In the 1930s, the textile artist Hannah Ryggen sat at home in Ørlandet in the county of Trøndelag, on the coast of central Norway, weaving large tapestries in response to the horrors of the interwar years, explains Øystein Ustvedt, a curator at the National Museum.
Throughout the 1930s, things generally took a disastrous turn in Europe, and really in the rest of the world too. At her home in Ørlandet, Hannah Ryggen is a keen newspaper reader – she subscribes to several papers – and reads about current events. Often there are horrific photographs, close-ups of bomb craters with small children, dead children with open mouths and staring eyes, really hard-hitting war reporting, which the world hasn't seen before.
In many ways she has a real anger about the world, about injustice. And the way I experience her works it that she used tapestry as a kind of weapon. It was her way partly of defending herself, and partly of launching an attack on the world. And each and every one of us has to find our own weapon – no one is exempt. We are all human beings on the Earth, and each of us must find a way to deal with this.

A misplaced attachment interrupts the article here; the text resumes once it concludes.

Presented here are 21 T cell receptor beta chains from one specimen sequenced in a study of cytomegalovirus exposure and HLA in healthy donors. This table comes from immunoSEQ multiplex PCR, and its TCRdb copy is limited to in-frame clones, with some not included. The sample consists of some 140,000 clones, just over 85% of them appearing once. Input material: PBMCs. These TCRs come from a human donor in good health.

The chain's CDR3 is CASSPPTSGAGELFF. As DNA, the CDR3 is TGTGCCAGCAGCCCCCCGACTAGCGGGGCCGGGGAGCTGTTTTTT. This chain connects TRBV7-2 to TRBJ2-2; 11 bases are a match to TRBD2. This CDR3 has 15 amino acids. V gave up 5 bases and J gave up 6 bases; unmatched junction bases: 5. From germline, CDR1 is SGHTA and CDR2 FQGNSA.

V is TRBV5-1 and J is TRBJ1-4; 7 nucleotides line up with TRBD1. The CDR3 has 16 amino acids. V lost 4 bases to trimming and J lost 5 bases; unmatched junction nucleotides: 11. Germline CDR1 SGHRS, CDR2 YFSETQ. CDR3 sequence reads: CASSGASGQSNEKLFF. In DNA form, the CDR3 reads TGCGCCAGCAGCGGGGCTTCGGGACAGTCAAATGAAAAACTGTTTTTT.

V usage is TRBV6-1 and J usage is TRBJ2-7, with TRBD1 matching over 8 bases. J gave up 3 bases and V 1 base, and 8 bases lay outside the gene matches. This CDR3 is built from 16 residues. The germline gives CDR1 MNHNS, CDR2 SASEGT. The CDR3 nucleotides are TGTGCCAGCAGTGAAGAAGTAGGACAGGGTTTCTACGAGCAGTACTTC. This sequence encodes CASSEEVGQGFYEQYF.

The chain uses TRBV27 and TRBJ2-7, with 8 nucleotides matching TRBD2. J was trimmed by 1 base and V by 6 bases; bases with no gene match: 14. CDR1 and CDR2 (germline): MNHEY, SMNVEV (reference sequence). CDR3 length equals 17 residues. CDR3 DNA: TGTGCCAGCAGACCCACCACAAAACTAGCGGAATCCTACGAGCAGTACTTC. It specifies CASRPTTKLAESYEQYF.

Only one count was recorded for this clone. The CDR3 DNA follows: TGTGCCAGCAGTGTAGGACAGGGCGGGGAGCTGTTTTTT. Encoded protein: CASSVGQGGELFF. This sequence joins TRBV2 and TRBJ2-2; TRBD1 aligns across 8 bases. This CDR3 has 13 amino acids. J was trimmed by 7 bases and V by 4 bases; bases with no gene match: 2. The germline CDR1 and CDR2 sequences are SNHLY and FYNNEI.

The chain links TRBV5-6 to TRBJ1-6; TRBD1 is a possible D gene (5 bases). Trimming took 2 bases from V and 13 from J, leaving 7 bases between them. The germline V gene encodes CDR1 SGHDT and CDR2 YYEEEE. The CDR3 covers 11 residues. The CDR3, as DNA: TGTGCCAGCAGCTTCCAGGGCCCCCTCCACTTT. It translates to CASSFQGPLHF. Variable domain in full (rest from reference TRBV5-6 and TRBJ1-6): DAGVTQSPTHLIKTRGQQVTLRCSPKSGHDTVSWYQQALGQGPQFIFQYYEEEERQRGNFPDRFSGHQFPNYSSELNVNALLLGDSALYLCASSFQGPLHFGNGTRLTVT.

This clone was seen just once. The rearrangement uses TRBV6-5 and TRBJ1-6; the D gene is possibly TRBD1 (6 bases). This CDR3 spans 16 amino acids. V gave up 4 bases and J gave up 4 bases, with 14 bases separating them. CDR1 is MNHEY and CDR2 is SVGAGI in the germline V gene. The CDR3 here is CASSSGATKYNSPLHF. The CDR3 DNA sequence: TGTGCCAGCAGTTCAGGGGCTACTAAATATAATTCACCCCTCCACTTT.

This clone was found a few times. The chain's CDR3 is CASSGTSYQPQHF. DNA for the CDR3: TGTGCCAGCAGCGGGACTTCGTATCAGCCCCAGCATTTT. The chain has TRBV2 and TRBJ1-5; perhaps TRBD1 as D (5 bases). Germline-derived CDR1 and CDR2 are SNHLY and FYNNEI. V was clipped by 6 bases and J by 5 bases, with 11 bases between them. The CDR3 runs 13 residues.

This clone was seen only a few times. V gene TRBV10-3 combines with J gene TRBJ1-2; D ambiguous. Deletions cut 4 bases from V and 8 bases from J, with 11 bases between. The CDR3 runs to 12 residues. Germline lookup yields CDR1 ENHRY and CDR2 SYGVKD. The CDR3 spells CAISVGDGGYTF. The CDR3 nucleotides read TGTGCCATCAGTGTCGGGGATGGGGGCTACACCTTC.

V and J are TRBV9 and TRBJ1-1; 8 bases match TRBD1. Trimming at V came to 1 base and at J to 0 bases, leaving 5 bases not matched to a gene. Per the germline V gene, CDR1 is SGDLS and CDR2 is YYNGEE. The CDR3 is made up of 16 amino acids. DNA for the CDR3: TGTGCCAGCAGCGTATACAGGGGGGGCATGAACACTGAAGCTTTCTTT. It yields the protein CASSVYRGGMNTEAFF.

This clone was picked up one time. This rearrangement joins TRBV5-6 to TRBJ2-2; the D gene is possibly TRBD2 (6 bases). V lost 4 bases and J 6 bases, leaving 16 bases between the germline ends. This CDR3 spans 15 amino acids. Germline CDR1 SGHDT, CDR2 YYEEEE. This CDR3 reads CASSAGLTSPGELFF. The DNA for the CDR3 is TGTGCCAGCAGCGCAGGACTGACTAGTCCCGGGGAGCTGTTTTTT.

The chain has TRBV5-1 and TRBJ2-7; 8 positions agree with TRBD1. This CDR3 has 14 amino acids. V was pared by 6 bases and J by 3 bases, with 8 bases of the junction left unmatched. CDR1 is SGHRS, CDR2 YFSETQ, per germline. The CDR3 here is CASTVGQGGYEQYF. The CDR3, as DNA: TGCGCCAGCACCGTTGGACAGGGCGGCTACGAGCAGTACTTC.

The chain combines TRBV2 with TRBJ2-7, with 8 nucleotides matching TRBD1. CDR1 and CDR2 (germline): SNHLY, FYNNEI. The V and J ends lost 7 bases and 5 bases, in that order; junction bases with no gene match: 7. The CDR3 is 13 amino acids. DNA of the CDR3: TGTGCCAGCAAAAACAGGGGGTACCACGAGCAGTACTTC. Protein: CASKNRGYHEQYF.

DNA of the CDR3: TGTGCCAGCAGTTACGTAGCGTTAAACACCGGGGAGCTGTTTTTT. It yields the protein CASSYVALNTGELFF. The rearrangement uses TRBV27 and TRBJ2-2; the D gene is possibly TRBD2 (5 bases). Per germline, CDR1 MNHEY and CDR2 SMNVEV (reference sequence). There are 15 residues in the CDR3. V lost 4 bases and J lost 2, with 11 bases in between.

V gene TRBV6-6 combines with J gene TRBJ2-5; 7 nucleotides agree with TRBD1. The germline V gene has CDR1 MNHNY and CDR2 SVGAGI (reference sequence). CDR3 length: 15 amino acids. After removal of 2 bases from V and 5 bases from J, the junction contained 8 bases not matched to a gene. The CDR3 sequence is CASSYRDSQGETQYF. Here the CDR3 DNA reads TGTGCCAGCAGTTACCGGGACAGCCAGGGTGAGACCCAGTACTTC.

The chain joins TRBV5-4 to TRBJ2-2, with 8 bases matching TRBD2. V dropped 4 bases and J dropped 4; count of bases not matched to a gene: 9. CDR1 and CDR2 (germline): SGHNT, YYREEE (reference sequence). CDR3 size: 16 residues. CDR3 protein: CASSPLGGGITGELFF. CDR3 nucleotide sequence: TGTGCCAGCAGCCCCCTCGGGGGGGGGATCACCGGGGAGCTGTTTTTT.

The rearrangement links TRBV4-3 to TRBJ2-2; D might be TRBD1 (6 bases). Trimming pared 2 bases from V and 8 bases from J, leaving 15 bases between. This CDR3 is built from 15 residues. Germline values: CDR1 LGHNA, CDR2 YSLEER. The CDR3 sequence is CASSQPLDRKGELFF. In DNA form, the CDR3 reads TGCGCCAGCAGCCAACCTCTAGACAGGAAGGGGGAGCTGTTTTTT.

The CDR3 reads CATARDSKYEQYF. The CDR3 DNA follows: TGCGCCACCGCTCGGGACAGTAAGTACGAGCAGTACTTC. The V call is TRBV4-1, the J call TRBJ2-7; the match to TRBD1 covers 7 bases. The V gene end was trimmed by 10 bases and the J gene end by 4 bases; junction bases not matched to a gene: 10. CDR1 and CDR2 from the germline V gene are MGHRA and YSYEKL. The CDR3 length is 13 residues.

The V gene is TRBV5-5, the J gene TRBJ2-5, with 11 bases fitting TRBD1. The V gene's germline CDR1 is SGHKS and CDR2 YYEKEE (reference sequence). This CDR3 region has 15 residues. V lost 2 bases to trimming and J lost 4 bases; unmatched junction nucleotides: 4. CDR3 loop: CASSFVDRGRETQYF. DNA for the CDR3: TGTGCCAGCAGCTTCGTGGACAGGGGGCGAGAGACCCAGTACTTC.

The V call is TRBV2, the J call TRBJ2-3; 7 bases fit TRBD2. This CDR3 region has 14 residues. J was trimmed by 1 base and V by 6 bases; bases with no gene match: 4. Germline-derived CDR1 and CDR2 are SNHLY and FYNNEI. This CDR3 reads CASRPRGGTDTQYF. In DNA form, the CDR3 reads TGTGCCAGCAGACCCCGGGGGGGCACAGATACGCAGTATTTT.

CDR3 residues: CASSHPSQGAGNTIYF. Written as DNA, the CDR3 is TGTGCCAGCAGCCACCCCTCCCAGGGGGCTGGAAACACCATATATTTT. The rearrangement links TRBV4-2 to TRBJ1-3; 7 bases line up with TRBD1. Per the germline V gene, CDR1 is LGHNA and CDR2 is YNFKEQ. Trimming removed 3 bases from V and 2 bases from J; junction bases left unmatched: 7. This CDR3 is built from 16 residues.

Ryggen was also interested in nature and her immediate surroundings.
This is what makes this so fascinating, that she was also highly aware of her immediate surroundings, of plants, of ecology. She used plants to dye her own yarns, she used urine to get a blue colour, and so on. And so her desire to draw the world into her weaving manifests itself on several levels.
Hannah Ryggen was a politically engaged artist who stood up for humanism. She was innovative and fearless, and she continues to inspire new generations of artists.